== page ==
The Violet Hour
Influence: The Midwest Mecca
Opened by a veteran of Milk & Honey and Pegu Club, Toby Maloney, The Violet Hour brought a refined, New York-centric approach to cocktails to the Windy City. But, with rules like Milk & Honey’s, not everyone liked it at first. “It was polarizing, people fucking hated that bar,” Simo says. “They didn’t’ want to be told they couldn’t stand, that you couldn’t wear a hat.” But people who did adhere to the rules received not just Milk & Honey on a larger scale, they also had really innovative drinks. “This notion of thinking way out of the box and subverting the cocktail canon came out of Violet Hour. You’d see guys testing drinks together until 6 AM after a shift was over,” Simo says. “You wouldn’t have the Aviary unless Grant Achatz and the Alinea crew wasn’t coming in all the time and drinking there after service. They saw people pushing the envelope in the same way they were.”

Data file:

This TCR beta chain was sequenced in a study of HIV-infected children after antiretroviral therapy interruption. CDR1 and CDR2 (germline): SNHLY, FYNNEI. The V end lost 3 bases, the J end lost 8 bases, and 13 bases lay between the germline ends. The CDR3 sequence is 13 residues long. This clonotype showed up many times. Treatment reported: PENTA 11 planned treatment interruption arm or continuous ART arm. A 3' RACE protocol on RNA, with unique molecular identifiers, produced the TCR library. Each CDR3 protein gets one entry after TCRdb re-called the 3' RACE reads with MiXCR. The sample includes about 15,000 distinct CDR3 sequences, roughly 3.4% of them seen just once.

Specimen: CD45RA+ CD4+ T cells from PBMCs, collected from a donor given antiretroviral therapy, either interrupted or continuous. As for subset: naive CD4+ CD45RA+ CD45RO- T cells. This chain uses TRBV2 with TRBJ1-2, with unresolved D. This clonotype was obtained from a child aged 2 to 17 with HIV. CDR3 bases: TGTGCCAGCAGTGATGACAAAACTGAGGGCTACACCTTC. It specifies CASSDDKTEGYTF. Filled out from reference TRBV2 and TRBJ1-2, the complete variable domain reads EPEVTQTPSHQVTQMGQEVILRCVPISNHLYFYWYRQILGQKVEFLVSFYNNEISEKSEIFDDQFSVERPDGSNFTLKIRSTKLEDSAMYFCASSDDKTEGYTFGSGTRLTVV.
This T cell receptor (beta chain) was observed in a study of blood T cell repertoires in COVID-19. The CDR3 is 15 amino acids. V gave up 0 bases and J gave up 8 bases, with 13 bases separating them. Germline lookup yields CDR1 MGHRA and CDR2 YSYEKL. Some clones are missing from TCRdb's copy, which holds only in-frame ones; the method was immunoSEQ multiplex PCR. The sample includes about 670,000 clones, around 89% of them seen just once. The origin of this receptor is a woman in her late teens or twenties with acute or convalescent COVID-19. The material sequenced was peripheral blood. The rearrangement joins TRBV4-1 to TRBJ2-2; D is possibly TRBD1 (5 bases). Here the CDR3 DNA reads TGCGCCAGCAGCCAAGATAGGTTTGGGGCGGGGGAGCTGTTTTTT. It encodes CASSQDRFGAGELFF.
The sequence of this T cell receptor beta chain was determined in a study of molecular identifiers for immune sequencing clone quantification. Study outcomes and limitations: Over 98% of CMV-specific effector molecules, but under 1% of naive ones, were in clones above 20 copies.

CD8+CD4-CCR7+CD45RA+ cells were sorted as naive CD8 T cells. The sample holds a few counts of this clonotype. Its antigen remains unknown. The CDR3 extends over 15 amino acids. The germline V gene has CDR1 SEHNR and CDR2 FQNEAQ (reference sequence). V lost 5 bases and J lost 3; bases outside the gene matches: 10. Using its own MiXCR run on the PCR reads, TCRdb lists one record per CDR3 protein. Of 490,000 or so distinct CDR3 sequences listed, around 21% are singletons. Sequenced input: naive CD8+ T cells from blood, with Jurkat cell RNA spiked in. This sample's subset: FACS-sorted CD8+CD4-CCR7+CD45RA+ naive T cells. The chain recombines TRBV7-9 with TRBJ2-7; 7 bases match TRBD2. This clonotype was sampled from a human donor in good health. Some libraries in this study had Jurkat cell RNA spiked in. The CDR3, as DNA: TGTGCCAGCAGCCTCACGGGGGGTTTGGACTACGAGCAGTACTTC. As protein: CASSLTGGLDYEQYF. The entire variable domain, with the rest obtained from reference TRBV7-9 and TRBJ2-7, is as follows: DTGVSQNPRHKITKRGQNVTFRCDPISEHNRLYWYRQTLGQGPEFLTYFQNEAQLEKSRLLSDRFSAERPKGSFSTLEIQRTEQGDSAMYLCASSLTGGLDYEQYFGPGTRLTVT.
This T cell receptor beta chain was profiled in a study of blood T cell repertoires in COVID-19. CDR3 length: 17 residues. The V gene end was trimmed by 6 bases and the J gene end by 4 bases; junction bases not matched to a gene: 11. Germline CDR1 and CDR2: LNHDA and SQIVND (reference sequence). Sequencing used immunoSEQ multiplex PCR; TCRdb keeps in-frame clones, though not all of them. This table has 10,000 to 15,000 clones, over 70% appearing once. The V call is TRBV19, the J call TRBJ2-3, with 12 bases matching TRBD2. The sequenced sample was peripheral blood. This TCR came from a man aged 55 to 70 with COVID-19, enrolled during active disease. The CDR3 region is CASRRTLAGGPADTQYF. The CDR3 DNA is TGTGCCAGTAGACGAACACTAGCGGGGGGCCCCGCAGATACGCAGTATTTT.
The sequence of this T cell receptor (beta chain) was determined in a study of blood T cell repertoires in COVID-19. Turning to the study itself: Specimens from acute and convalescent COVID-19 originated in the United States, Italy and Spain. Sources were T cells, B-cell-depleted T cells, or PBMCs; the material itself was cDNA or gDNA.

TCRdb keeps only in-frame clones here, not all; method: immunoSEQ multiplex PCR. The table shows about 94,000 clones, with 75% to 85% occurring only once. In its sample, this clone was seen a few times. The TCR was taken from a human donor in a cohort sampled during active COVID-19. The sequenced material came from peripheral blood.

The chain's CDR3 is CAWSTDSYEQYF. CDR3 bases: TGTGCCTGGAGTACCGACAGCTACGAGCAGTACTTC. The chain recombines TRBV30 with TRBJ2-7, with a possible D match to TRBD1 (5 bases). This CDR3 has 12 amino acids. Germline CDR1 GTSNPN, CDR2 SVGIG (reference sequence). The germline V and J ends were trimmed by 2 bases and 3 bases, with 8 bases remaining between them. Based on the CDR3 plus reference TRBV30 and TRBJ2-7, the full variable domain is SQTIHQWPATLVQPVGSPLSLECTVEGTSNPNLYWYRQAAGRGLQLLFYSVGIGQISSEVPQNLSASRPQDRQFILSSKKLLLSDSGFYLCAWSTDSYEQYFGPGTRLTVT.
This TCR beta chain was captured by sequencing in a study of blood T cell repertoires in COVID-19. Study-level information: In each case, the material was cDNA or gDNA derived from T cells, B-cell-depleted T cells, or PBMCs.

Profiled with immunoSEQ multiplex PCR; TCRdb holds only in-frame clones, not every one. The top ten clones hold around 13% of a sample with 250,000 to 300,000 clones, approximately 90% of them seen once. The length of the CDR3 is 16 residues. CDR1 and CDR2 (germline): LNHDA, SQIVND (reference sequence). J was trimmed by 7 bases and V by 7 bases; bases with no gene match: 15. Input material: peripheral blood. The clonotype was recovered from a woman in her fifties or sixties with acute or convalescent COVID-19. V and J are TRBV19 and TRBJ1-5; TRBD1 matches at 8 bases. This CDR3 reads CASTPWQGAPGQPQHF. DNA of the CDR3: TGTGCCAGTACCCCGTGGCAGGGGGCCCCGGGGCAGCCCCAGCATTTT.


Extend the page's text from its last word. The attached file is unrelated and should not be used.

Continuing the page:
Alums from The Violet Hour have spread out opening great bars in their own right, but even before that happened, bartenders came from all around to learn. “It had a huge effect on how people drank in Chicago and throughout the Midwest,” Simo says. “People who came to visit The Violet Hour went back to Detroit, Cleveland and Indianapolis and opened their own bars. You wouldn’t have seen the growth of cocktail culture in the middle of the country without it.”
Where: Portland, Oregon
Influence: Barrel-aged cocktails and open-sourced innovation
Thousands of miles from the cocktail hotbeds of New York and San Francisco, Jeffrey Morgenthaler still managed to connect with his peers through a blog informed by his work behind the stick. “He has a website that’s not for cocktail nerds, it’s a bartender’s site,” Gonzalez says. “With Jeff, he was the first bartender to tackle the problems we all face and speak about it in an intelligent way.” And that meant driving innovation behind the bar and then having an open source ethos where he’d share what he found. “Living where there weren’t really cocktail bars yet, there was no place to go and sit in another person’s bar and watch, so reading that blog helped me,” Kilgore says. “And he had strong opinions, which challenged me to develop my own opinions on how to do my job.”